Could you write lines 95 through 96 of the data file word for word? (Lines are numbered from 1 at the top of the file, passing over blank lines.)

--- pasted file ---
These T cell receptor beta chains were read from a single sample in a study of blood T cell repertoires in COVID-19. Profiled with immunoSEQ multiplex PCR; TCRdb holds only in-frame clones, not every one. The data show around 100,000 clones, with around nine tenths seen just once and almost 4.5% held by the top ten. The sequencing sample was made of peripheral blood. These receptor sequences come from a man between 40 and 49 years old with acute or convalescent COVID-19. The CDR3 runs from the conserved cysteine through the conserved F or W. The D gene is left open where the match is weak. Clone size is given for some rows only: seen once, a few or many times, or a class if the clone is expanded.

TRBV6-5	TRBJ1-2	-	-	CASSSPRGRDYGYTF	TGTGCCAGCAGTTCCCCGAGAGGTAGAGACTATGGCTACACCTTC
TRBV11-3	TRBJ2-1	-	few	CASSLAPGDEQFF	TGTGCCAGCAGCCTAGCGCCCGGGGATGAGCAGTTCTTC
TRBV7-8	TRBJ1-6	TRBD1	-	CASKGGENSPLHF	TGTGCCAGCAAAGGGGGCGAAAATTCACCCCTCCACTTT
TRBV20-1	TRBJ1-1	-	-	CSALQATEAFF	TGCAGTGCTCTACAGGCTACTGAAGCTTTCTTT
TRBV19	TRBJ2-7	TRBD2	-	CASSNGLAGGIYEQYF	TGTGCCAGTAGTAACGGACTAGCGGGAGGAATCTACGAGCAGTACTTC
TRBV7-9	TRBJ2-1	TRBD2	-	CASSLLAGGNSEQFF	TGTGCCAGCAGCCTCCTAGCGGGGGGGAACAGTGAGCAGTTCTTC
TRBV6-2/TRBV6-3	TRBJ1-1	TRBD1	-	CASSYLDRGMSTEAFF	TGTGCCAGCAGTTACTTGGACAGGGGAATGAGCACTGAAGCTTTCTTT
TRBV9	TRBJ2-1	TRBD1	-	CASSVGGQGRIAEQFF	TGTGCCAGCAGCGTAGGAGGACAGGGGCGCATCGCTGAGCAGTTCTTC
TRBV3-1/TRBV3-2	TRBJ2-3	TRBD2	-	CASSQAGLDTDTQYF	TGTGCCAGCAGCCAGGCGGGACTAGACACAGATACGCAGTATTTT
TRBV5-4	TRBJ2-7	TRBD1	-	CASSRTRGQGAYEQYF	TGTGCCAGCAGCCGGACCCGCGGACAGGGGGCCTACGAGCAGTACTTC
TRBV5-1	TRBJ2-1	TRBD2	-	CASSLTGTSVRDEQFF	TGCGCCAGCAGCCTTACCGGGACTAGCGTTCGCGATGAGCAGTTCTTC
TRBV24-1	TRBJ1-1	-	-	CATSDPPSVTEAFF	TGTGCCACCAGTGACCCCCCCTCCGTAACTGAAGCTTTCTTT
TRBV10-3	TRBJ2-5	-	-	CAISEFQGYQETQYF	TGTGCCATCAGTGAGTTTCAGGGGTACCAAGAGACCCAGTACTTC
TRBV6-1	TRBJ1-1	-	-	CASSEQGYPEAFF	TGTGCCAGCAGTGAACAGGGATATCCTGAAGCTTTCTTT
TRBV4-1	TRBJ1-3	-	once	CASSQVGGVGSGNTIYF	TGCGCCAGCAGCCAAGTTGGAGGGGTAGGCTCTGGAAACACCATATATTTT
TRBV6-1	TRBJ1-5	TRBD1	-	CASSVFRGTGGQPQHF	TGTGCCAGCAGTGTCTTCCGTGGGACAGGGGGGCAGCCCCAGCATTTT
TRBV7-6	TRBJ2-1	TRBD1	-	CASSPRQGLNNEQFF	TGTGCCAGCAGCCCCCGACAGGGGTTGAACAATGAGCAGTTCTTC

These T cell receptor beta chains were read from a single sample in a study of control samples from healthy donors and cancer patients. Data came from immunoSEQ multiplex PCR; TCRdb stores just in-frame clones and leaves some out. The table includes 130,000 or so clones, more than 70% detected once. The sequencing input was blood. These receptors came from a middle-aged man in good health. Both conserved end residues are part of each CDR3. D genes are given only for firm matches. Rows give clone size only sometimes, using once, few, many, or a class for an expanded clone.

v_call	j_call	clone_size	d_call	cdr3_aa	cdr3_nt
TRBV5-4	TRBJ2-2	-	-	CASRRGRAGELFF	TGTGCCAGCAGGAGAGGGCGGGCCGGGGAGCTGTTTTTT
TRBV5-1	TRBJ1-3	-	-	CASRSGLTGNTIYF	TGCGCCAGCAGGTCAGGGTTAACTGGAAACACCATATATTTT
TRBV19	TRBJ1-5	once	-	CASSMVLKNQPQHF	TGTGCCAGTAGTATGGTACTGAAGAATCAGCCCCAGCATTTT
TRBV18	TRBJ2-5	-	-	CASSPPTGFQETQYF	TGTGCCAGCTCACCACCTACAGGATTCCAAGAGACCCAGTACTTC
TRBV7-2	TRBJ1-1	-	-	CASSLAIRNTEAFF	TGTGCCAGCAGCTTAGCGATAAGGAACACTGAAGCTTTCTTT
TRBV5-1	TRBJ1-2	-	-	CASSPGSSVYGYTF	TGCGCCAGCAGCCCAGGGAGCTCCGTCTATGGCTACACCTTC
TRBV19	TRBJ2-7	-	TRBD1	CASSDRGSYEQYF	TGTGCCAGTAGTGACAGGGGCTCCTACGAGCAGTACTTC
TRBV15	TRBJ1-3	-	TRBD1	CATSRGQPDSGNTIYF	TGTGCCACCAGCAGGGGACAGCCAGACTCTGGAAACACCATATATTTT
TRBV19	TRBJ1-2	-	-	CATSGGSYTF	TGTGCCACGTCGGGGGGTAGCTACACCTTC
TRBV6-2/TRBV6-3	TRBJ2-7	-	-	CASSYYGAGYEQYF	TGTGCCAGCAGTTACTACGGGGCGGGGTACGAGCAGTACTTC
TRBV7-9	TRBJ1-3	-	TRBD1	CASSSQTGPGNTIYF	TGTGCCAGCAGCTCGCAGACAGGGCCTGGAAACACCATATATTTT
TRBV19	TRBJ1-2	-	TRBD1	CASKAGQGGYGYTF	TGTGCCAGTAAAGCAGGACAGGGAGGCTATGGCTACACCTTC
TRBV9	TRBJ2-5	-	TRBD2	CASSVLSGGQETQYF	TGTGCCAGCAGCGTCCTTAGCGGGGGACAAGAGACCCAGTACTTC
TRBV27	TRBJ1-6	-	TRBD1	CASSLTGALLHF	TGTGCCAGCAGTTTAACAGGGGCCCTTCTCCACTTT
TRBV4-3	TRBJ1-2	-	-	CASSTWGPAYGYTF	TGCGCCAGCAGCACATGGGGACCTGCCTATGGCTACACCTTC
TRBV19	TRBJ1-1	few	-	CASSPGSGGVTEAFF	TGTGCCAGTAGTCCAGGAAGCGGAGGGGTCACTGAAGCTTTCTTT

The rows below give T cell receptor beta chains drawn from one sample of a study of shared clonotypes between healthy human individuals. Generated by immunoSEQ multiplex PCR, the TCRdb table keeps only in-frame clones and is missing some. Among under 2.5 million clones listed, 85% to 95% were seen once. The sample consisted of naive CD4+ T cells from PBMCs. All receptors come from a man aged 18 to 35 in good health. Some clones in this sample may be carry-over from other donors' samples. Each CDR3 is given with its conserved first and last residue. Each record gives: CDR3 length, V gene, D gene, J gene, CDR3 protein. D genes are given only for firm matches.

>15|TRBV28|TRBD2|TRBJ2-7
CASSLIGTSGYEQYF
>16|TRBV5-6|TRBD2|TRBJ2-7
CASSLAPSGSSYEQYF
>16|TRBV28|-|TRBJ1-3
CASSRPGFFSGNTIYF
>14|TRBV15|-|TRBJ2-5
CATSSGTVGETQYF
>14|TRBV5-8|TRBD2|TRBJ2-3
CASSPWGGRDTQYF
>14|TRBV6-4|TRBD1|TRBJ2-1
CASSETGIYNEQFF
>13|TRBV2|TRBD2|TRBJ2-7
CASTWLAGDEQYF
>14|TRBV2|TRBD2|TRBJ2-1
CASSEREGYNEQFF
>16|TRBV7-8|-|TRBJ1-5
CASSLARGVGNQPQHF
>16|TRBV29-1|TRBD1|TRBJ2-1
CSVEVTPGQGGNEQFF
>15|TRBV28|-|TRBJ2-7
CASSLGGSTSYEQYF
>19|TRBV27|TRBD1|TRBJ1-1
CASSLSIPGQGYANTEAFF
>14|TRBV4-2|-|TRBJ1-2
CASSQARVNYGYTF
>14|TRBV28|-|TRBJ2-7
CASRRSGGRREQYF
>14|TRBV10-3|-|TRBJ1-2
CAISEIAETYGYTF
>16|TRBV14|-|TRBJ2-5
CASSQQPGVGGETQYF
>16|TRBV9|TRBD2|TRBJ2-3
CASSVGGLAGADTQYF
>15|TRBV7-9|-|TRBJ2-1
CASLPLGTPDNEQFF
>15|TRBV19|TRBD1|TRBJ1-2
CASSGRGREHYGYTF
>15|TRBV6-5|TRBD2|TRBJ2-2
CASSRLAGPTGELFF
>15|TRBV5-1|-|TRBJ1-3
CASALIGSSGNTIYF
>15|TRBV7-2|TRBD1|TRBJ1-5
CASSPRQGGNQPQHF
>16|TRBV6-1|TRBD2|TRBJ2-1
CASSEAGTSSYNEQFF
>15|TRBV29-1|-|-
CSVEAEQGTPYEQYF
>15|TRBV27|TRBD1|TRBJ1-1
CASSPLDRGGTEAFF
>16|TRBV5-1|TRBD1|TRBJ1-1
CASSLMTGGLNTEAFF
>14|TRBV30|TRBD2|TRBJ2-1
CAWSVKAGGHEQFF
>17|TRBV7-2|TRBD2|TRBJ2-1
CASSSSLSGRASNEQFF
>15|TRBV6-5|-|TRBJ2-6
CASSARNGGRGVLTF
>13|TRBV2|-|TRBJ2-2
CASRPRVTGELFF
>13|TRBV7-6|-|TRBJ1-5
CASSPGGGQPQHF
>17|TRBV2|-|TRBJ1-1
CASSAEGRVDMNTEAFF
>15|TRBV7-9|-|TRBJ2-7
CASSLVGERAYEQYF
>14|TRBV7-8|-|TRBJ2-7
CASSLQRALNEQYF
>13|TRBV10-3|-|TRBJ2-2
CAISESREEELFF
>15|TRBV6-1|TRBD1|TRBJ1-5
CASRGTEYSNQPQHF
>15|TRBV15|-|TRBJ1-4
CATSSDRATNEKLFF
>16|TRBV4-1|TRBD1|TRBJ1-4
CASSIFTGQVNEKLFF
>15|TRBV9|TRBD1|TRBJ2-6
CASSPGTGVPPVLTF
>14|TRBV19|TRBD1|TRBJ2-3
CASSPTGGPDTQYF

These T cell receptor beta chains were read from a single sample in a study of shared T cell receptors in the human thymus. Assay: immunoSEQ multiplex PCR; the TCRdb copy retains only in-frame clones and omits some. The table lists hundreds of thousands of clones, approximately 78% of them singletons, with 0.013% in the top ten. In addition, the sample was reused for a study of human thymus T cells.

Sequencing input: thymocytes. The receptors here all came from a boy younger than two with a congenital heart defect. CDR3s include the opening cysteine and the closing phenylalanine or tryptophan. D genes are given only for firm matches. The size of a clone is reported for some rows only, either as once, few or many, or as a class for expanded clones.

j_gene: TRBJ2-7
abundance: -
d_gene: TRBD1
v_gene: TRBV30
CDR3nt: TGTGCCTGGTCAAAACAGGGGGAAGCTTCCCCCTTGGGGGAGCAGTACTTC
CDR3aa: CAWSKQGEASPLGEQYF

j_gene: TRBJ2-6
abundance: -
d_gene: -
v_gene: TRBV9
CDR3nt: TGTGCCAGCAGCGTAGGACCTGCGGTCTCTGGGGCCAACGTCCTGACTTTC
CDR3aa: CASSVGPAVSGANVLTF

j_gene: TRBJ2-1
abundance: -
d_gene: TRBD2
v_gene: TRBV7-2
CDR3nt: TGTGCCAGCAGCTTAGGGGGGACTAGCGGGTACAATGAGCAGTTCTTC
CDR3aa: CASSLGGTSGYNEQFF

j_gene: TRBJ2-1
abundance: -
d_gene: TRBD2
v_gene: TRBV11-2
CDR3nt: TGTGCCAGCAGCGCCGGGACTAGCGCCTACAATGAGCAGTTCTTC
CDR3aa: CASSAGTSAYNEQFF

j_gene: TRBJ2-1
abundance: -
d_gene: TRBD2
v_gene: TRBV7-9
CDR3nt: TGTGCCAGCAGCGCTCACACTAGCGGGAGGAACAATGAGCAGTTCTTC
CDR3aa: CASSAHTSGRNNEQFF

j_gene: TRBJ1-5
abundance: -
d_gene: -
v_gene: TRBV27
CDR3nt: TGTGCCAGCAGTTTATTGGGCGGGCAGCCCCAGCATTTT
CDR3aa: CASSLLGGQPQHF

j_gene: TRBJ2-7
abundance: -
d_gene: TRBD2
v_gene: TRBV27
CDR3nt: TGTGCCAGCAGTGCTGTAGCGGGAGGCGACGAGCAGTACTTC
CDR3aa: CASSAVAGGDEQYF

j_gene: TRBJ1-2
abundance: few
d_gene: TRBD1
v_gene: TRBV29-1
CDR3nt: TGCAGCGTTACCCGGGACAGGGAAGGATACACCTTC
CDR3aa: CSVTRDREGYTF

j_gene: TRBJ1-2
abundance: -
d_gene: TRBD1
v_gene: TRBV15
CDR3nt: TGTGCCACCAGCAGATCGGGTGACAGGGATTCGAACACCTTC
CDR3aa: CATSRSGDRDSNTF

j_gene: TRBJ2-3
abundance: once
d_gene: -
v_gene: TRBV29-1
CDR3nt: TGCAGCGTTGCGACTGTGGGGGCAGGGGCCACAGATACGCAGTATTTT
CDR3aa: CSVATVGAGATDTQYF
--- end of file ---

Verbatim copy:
CASSARNGGRGVLTF
>13|TRBV2|-|TRBJ2-2